1. Faucet – When choosing a faucet it is important to check the height of the faucet. You want it high enough to be able to easily fit your tall pots underneath. Some faucets give the impression of being tall when in fact the spout is actually lower down. Make sure to measure the distance between the spout and the countertop.
Please note the faucet in the left diagram is much taller than the faucet in the right diagram, but the faucet in the right diagram is actually higher up off the kitchen counter and thus more practical.
2. Electrical Outlet Under Sink – If you are planning an electrical garbage disposal or a dishwasher, then you've probably already planned for an electrical outlet in the cabinet under the sink- move on to tip #3. If you haven't planned for an electrical outlet – now is the time! Why, you ask? For starters, you may want to install a dishwasher, water purifier or garbage disposal in the future, and don’t want to limit yourself at this planning stage. Furthermore, you never know which new kitchen appliances will be invented in the near future that will require an electrical outlet under the kitchen sink (Don’t forget that until 5 years ago no one had heard of a smart phone!). If you don’t plan ahead you might kick yourself later on, since it is no small task installing an electrical outlet under the kitchen sink, once the kitchen is complete, without causing damage.
3. Cabinet Width – Having wide drawers is very convenient, however; make sure not to overdo it. If the drawers are too wide you'll probably end up with drawers that are harder to keep organized. Sometimes, you are better off making use of the given space and dividing it into additional drawers that are a little narrower, but more functional and easier to organize. I would recommend drawers that are 90 cm wide for cutlery/utensils, pots and pans. For all smaller items, try to go for drawers that are 40-60 cm wide each.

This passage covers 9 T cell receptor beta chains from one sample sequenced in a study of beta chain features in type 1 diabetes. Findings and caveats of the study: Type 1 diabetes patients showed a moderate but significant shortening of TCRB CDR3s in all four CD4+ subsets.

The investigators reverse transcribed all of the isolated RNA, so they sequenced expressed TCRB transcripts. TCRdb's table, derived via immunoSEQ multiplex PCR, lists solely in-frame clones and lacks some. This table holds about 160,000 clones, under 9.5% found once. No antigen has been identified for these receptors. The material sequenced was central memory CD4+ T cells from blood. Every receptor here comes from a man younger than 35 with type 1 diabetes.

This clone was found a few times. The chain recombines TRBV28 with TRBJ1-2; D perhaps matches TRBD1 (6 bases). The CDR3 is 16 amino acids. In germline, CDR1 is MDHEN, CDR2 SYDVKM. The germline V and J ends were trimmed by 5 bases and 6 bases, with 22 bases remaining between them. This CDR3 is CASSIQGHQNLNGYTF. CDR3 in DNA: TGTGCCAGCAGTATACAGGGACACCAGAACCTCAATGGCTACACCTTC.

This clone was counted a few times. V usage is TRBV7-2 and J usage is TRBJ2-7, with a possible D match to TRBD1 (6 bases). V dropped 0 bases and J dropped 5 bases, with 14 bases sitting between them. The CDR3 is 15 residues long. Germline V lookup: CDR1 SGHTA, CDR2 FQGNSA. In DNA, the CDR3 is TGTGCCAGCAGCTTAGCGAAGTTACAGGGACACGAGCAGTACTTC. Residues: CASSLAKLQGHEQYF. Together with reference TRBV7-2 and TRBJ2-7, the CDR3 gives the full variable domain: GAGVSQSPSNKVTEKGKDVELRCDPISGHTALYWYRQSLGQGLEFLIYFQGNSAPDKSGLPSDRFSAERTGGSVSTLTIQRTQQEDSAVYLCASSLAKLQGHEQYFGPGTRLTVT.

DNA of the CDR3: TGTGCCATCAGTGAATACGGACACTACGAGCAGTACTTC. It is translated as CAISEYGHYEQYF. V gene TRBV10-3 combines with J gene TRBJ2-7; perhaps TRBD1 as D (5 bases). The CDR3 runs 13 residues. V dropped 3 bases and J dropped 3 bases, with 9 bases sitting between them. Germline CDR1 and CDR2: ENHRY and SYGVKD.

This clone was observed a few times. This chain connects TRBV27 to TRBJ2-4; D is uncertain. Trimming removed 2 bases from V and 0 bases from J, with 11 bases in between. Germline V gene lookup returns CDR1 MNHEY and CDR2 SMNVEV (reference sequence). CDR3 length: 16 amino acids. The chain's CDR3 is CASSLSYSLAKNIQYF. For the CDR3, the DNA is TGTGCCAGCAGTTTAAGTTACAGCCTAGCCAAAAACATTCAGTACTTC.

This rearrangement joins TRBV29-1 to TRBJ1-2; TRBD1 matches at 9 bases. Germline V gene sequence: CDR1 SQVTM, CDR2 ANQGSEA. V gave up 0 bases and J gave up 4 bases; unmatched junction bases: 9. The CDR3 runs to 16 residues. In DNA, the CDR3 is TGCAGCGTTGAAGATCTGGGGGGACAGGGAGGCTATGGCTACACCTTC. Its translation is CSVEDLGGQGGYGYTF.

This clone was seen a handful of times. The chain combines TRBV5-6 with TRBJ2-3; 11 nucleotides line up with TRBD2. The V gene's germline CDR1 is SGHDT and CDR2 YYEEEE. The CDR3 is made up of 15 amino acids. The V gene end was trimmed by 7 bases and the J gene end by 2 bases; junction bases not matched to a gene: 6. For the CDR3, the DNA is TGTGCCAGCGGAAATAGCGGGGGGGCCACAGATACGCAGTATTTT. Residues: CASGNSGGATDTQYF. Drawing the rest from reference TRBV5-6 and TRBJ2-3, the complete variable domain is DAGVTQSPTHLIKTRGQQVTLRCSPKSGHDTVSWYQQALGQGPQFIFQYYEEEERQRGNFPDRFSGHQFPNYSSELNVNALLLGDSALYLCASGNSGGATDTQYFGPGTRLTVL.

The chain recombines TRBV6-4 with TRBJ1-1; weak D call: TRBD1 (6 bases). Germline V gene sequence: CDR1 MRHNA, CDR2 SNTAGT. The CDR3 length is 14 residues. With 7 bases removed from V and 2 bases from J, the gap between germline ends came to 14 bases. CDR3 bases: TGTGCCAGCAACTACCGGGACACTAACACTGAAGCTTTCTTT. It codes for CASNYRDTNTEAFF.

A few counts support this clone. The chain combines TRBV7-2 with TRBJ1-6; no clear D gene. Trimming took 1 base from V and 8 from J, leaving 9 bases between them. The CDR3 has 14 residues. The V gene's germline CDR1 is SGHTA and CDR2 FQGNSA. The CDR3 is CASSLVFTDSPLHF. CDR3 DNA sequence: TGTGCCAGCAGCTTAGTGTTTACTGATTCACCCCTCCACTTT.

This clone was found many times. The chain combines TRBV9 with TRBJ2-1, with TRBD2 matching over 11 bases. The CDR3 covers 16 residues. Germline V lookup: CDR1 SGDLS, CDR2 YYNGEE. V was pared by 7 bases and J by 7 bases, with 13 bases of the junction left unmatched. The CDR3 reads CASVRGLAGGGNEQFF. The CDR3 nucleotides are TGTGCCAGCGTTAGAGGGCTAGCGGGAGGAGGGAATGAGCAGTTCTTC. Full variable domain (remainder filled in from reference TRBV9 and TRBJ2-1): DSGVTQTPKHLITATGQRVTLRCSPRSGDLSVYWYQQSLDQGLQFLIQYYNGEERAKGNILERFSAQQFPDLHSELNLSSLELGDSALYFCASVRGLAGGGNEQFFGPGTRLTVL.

4. Drawer Height – The standard height for a set of drawers is 15 cm for the top drawer and two 30 cm drawers beneath the top drawer. Think in advance which drawer will be designated for what purpose, in order to plan them to suit your needs. If your pots are not very tall and you'd like to place platters and pans in the drawers without needing to dig through everything – here's an easy solution: Instead of the standard height division mentioned above, divide the set into four drawers, two drawers of 15 cm height each on top, and two bottom drawers between 22-23 cm high each; you will save yourself unnecessary "digging" and at the same time gain an extra drawer.
5. Actual Size of Cabinets – When deciding on the size of the cabinets notice there is a difference between inner and external cabinet sizes. For instance, the drawer heights referred to in Tip #4 were external measurements, while the inner height measurements would be 4 cms less. This discrepancy is true in the case of drawers that can be completely pulled out, while the discrepancy can be even greater in regular drawers. Therefore, if you have a pot that is 19 cm tall, it won't fit in the drawer described in the second example provided in Tip #4.
6. Flexibility – it is highly recommended to have at least one large cabinet that has adjustable shelves, as opposed to drawers, in order to fit irregular sized items such as: large serving bowls, a wok or a large pot. It will also allow flexibility for future changes in the contents of your kitchen cabinets.